“Generally, the MDR is decided by the payment scheme. I expect NPCI to set up a steering committee, which will basically deliberate on MDR. Card networks will not be okay with zero MDR because it will take away a majority of their revenues,” said Nikhil Kumar, co-founder of payments API platform.

Another ‘advantage RuPay’?

Visa and Mastercard’s grievance against the Indian government for openly supporting and pushing for RuPay adoption is well known. In fact, Visa had also written to the United States government that the Indian government’s promotion of RuPay is hurting Visa’s prospects in the country, according to a report by Reuters.

Over the past few years, RuPay has also gained considerable market share in the number of cards issued. Under the Pradhan Mantri Jan Dhan Yojana (PMJDY), which was flagged off in 2014, the government issues only RuPay debit cards to new account holders.

According to the latest RBI data, RuPay had a 60 percent market share, led by debit cards. In the credit card space, however, RuPay lags behind Visa and Mastercard, which together make up around 80 percent of the market, according to sources.

“To be honest, it gives RuPay an unfair advantage over others because we have not figured out the pricing yet. If the customer now wants to pay at a roadside tea stall or a vegetable vendor using a credit card, for now, only RuPay will provide that option,” said the fintech industry source mentioned earlier.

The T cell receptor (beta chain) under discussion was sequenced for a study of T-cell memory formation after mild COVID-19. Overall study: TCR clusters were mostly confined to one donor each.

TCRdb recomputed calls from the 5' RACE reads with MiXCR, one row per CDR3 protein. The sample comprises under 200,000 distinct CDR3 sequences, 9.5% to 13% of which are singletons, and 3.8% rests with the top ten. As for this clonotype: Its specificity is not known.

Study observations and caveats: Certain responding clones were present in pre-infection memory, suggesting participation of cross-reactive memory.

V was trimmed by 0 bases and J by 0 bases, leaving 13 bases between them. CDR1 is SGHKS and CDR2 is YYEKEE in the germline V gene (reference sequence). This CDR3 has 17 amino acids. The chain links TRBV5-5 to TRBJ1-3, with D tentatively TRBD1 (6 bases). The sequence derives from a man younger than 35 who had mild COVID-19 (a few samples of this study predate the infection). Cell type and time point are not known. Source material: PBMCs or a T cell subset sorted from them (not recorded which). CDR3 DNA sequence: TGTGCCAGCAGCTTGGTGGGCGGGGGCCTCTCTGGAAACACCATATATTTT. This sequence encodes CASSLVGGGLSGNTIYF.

The other question that remains unanswered is additional security for credit cards. The industry is awaiting clarity on how payments will be authorised for credit card UPI transactions – through a two-factor authentication or using just a UPI PIN.

A long-pending move

Credit on UPI has been a long-pending plan of the NPCI. Many fintechs, too, have been waiting for it. Credit on UPI was never launched as a separate product, owing to the unanswered questions on MDR.

While this announcement is a step in linking credit to UPI, it is not the same as what was planned earlier. Fintechs and banks can still not link your credit line to UPI without a thorough evaluation by NPCI.

NPCI also asked a few players like neobanking platform Jupiter to take down in-house credit-linked UPI products. Jupiter relaunched the offering after complying with NPCI’s norms and Jupiter Edge has been live ever since.

LazyPay, too, is in the implementation phase to launch a credit product, according to industry sources.

The source said, “NPCI is okay with fintechs doing this as long as the partner bank of NBFC is compliant with RBI norms. Additionally, UPI should be connected to a pre-paid payment instrument (PPI) and the fintech should not be extending a revolving credit line.”

Priyanka Iyer
Priyanka Iyer
first published: Jun 9, 2022 12:05 pm